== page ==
Shape the dough pieces into batards or boules, using brotforms, or free-shaping as desired.

 

Final proof of 1.45 to 2 hours depending on ambient temperature and scoring considerations. Tip the loaves onto a parchment/semolina lined peel and allow to air dry for 5-10 minutes before scoring. For the batard, a slightly shorter proof is needed to achieve the ear effect, which is done at a 30 degree angle not quite end to end.

The boule can be slashed as desired, but for the side slash pattern of the loaf pictured, it was allowed to proof marginally longer to avoid it blowing out above the side scoring.

 

Bake in a 500F/260C preheated oven, on a baking stone, with preferred steaming method in place. Bake for 5 minutes at 500F/260C, then lower the heat to 460F/237C, remove the steam system and continue baking for 35-40 minutes, rotating the loaves midway through the bake for even colouration. Check for an internal temperature of 210F/98.8 before finally removing the loaf to cool. Cool on a rack, wrapped in linen, for a minimum 5 hours, or overnight before slicing.

 

 

 

Attamura Bread

 

 

Ingredients

%

Kg/Grams

Levain

 

 

All Purpose flour

100

100

Water

50

50

Mature Starter-stiff

20

20

Total Weight

 

170

 

 

 

Final Dough

 

 

Golden Temple Durum Atta Flour

100

500

Water

60

300

Levain

27

135

Sea salt

2

10

Total Percentage & Weight

189

945

Total Hydration

70

 

Total Prefermented Flour

22

 

DDT of 78F-79F

 

PROCEDURE:

Levain

Build the levain over 12-16 hrs using 3 feedings in increments of the total flour indicated for the levain.

 

Final Dough

Mix the flour, water, and levain until all the flour is saturated and autolyse for 40 minutes. Adding the salt, mix on 1st speed for 4-5 minutes, or by hand until the dough is uniform and of a medium soft consistency.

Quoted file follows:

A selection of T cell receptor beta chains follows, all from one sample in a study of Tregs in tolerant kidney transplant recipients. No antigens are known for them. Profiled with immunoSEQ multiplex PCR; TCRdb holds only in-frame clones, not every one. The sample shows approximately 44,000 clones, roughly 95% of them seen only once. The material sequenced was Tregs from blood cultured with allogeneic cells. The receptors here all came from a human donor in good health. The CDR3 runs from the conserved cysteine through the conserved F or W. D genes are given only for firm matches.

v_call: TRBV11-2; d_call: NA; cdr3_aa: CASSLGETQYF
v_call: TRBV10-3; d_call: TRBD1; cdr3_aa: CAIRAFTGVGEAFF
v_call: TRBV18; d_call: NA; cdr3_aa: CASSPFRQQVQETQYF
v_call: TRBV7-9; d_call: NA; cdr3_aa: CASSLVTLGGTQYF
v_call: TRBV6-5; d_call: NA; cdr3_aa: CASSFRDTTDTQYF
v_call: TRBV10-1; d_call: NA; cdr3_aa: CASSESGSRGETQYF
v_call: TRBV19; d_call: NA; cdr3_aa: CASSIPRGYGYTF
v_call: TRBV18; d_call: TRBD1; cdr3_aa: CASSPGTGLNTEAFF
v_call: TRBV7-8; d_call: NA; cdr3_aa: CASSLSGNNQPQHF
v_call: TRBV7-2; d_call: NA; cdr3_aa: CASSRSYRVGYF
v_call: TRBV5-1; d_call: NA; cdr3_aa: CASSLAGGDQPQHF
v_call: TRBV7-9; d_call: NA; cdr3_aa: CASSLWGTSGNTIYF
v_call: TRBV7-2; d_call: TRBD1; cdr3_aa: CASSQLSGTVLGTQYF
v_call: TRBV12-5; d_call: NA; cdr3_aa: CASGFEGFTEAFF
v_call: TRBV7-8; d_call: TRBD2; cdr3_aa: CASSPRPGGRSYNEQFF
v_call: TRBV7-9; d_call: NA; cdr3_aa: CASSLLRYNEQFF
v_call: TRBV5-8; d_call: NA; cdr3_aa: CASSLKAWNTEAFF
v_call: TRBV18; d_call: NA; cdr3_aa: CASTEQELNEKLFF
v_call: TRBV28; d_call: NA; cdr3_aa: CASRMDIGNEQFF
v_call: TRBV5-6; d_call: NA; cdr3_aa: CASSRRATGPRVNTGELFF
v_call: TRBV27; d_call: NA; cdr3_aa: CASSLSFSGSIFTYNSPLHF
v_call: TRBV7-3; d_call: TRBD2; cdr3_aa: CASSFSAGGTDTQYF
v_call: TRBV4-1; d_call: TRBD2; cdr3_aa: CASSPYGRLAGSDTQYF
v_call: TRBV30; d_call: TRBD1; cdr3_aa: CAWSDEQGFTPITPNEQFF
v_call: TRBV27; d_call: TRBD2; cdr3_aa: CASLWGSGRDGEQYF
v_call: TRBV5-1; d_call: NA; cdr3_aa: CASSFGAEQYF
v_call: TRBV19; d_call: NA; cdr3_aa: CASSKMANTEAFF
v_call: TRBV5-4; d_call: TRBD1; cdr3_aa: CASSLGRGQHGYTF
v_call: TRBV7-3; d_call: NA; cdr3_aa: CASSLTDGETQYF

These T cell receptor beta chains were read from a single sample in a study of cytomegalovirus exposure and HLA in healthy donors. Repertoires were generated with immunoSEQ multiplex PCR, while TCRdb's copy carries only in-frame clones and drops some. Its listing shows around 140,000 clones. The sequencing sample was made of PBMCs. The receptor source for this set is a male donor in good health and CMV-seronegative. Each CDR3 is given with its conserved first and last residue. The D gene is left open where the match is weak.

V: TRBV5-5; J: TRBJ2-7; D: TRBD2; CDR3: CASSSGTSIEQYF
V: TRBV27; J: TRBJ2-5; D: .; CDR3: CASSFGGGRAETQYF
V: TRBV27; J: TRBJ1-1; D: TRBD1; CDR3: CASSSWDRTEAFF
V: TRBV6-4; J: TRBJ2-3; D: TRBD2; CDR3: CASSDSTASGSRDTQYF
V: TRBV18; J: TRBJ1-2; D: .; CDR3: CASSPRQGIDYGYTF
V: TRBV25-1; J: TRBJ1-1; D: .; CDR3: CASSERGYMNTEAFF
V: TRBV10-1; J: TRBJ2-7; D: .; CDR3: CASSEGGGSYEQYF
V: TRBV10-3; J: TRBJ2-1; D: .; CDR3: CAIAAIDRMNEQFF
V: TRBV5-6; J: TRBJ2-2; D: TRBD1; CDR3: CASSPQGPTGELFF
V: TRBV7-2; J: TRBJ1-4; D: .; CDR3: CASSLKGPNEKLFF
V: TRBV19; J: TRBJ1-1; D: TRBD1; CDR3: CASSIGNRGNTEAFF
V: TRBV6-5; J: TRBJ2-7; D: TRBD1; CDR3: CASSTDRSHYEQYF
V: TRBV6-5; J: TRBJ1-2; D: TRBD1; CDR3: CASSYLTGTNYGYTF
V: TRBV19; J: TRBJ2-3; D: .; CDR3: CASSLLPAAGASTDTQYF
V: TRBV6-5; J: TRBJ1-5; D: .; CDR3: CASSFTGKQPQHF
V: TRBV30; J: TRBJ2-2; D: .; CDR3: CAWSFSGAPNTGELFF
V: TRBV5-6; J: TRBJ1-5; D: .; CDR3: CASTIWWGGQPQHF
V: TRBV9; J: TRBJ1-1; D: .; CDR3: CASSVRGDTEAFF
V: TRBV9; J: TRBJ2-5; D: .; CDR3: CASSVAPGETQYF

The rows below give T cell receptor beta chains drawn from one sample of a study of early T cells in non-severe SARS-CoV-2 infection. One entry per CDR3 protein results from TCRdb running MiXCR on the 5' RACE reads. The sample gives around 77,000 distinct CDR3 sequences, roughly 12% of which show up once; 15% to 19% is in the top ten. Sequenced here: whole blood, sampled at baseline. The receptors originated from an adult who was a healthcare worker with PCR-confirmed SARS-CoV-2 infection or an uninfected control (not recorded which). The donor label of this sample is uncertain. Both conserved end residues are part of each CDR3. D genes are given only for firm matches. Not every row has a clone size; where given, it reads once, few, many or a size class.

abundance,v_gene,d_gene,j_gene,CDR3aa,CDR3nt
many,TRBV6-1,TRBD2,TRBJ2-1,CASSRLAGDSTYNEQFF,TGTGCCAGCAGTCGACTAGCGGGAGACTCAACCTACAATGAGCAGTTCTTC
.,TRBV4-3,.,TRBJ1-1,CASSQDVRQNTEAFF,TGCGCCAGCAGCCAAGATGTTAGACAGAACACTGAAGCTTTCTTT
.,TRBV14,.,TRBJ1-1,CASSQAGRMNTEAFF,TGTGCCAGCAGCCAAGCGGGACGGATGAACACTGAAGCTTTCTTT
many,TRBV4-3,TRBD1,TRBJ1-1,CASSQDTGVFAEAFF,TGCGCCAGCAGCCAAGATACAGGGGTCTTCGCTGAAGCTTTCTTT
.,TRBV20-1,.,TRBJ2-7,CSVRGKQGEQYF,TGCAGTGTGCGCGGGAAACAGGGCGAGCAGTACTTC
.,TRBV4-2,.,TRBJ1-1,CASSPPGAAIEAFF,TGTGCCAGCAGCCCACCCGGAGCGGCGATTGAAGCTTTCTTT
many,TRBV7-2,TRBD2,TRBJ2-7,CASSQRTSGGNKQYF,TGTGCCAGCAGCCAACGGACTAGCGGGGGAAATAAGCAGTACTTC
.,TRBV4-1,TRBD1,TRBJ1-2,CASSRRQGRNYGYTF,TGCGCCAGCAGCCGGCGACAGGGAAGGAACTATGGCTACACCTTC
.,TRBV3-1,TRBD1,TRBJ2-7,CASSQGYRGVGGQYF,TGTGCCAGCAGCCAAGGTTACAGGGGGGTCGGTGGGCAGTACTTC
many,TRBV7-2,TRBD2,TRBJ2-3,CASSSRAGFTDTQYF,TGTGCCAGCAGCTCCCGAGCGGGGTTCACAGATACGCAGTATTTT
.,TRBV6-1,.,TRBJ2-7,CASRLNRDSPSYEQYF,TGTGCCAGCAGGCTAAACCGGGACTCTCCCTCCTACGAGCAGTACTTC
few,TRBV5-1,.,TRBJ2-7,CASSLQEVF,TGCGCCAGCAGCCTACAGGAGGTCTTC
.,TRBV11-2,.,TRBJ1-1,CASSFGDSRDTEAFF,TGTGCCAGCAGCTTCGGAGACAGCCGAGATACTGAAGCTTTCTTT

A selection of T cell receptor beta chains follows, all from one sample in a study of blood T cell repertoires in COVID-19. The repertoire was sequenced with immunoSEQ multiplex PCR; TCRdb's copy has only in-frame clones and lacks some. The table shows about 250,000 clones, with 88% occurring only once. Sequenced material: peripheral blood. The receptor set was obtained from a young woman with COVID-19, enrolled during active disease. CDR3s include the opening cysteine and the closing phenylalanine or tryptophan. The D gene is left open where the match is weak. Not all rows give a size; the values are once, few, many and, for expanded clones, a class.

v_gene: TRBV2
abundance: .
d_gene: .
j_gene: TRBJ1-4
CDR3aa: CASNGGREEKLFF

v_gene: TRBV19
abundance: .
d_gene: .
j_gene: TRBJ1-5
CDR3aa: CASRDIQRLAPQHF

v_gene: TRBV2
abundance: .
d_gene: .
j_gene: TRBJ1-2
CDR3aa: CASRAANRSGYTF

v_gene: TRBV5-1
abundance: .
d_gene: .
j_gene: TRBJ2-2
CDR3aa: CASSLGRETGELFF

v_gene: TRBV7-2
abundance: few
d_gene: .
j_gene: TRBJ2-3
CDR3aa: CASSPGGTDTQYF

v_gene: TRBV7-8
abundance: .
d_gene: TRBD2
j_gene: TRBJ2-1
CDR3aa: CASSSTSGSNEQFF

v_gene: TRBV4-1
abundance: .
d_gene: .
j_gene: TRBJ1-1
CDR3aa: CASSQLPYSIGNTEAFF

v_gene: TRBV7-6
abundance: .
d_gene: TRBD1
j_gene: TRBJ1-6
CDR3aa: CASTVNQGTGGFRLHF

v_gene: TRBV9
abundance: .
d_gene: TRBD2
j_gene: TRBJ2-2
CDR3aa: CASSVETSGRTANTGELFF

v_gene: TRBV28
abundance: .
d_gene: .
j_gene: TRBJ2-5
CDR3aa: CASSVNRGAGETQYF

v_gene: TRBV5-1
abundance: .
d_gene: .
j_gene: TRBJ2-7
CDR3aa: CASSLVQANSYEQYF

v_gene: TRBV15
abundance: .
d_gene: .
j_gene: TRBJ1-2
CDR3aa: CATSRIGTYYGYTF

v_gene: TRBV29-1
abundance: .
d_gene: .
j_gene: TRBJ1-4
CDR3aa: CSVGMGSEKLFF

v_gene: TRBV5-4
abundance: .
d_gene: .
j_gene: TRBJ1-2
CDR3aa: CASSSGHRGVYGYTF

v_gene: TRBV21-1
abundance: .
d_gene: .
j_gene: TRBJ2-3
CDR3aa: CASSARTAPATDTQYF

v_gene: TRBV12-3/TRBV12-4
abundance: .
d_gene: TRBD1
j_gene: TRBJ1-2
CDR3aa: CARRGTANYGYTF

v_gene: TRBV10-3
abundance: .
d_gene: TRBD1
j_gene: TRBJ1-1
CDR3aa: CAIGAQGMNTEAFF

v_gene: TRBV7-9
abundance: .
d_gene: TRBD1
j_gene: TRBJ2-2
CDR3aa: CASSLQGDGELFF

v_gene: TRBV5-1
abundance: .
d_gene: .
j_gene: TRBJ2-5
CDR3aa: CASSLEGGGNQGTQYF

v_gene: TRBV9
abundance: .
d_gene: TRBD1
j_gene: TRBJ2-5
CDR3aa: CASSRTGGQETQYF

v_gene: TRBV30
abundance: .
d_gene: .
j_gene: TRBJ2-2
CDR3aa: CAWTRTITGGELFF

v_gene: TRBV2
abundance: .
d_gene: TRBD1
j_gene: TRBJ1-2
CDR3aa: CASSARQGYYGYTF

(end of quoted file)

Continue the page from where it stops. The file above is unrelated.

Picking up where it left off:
Bulk ferment for 2 hrs, doing stretch and folds in the bowl every 30 minutes. The dough should become slighty more developed with each S&F.

Shape as desired, or press the dough into a thick disc 9 inches/22.86cm in diameter, relax the dough for 5 minutes and fold the disc over to almost meet the other edge of the dough. Place fold down on floured linen and final proof for 2 hours. Flip the dough on to a parchment lined peel so that the fold is right side up. Slide the dough into a preheated 450F oven and stone and leave the oven door ajar for the 1st 15 minutes. No steam is neccesary. Close the door and bake for 35-40 minutes. Check for an internal temperature of 210F before turning off the heat and propping the door open. Leave the loaf in the oven for an hour to cool gradually then remove to a cooling rack and wrap in linen. Allow to cool overnight before slicing

 

 

 

 

 

Franko's picture
Franko

 

 Fellow TFL'rs,

Just to let you know this blog entry covers 4 different bakes and is a bit longer than I would normally like to post, but hopefully some of you will enjoy it, or find something of interest along the way.

First the sweet stuff.